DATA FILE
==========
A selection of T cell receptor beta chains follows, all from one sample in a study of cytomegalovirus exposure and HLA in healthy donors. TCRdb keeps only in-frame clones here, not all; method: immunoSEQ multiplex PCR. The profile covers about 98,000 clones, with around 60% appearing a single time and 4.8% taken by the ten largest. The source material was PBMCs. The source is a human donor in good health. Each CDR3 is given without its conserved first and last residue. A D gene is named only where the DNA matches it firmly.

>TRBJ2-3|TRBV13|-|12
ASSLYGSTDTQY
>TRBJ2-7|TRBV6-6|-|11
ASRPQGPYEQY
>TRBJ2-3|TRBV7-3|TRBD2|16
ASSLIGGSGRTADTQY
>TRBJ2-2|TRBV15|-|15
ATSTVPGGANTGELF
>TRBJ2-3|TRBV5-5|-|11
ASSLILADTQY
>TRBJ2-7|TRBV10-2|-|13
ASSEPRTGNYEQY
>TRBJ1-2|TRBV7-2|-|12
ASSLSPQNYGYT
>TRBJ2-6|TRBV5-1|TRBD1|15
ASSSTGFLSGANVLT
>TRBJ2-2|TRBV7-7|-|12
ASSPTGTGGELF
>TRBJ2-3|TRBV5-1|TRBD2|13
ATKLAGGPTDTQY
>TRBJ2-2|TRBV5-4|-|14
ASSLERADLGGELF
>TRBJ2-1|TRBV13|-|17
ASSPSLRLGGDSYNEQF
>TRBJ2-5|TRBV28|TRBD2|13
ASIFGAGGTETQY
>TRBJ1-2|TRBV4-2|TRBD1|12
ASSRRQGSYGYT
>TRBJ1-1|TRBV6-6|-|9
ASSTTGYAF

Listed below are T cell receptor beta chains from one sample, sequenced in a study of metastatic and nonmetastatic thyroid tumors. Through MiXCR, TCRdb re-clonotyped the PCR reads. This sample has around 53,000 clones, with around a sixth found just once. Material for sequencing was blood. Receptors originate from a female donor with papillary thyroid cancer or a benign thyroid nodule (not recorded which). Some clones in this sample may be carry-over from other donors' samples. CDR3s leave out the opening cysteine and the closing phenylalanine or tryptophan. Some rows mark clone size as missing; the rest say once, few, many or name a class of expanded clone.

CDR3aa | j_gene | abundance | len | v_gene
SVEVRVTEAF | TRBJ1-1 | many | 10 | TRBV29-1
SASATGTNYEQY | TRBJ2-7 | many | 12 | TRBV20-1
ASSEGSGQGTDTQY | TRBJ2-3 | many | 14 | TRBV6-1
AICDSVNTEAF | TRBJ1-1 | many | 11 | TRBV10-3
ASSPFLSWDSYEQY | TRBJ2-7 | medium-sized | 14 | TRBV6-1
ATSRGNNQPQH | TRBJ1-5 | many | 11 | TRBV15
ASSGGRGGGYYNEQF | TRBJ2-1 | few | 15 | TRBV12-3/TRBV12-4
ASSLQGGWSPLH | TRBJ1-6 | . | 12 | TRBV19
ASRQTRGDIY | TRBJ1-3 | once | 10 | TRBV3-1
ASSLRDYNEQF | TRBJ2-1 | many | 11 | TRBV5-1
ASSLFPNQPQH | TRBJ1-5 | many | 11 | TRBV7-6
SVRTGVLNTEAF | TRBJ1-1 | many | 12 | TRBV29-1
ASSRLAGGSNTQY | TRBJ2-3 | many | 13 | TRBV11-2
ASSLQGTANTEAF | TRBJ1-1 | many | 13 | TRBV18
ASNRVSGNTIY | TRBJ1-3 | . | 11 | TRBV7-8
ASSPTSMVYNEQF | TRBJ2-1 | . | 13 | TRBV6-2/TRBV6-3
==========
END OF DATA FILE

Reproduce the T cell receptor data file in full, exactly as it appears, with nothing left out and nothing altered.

A selection of T cell receptor beta chains follows, all from one sample in a study of cytomegalovirus exposure and HLA in healthy donors. TCRdb keeps only in-frame clones here, not all; method: immunoSEQ multiplex PCR. The profile covers about 98,000 clones, with around 60% appearing a single time and 4.8% taken by the ten largest. The source material was PBMCs. The source is a human donor in good health. Each CDR3 is given without its conserved first and last residue. A D gene is named only where the DNA matches it firmly.

>TRBJ2-3|TRBV13|-|12
ASSLYGSTDTQY
>TRBJ2-7|TRBV6-6|-|11
ASRPQGPYEQY
>TRBJ2-3|TRBV7-3|TRBD2|16
ASSLIGGSGRTADTQY
>TRBJ2-2|TRBV15|-|15
ATSTVPGGANTGELF
>TRBJ2-3|TRBV5-5|-|11
ASSLILADTQY
>TRBJ2-7|TRBV10-2|-|13
ASSEPRTGNYEQY
>TRBJ1-2|TRBV7-2|-|12
ASSLSPQNYGYT
>TRBJ2-6|TRBV5-1|TRBD1|15
ASSSTGFLSGANVLT
>TRBJ2-2|TRBV7-7|-|12
ASSPTGTGGELF
>TRBJ2-3|TRBV5-1|TRBD2|13
ATKLAGGPTDTQY
>TRBJ2-2|TRBV5-4|-|14
ASSLERADLGGELF
>TRBJ2-1|TRBV13|-|17
ASSPSLRLGGDSYNEQF
>TRBJ2-5|TRBV28|TRBD2|13
ASIFGAGGTETQY
>TRBJ1-2|TRBV4-2|TRBD1|12
ASSRRQGSYGYT
>TRBJ1-1|TRBV6-6|-|9
ASSTTGYAF

Listed below are T cell receptor beta chains from one sample, sequenced in a study of metastatic and nonmetastatic thyroid tumors. Through MiXCR, TCRdb re-clonotyped the PCR reads. This sample has around 53,000 clones, with around a sixth found just once. Material for sequencing was blood. Receptors originate from a female donor with papillary thyroid cancer or a benign thyroid nodule (not recorded which). Some clones in this sample may be carry-over from other donors' samples. CDR3s leave out the opening cysteine and the closing phenylalanine or tryptophan. Some rows mark clone size as missing; the rest say once, few, many or name a class of expanded clone.

CDR3aa | j_gene | abundance | len | v_gene
SVEVRVTEAF | TRBJ1-1 | many | 10 | TRBV29-1
SASATGTNYEQY | TRBJ2-7 | many | 12 | TRBV20-1
ASSEGSGQGTDTQY | TRBJ2-3 | many | 14 | TRBV6-1
AICDSVNTEAF | TRBJ1-1 | many | 11 | TRBV10-3
ASSPFLSWDSYEQY | TRBJ2-7 | medium-sized | 14 | TRBV6-1
ATSRGNNQPQH | TRBJ1-5 | many | 11 | TRBV15
ASSGGRGGGYYNEQF | TRBJ2-1 | few | 15 | TRBV12-3/TRBV12-4
ASSLQGGWSPLH | TRBJ1-6 | . | 12 | TRBV19
ASRQTRGDIY | TRBJ1-3 | once | 10 | TRBV3-1
ASSLRDYNEQF | TRBJ2-1 | many | 11 | TRBV5-1
ASSLFPNQPQH | TRBJ1-5 | many | 11 | TRBV7-6
SVRTGVLNTEAF | TRBJ1-1 | many | 12 | TRBV29-1
ASSRLAGGSNTQY | TRBJ2-3 | many | 13 | TRBV11-2
ASSLQGTANTEAF | TRBJ1-1 | many | 13 | TRBV18
ASNRVSGNTIY | TRBJ1-3 | . | 11 | TRBV7-8
ASSPTSMVYNEQF | TRBJ2-1 | . | 13 | TRBV6-2/TRBV6-3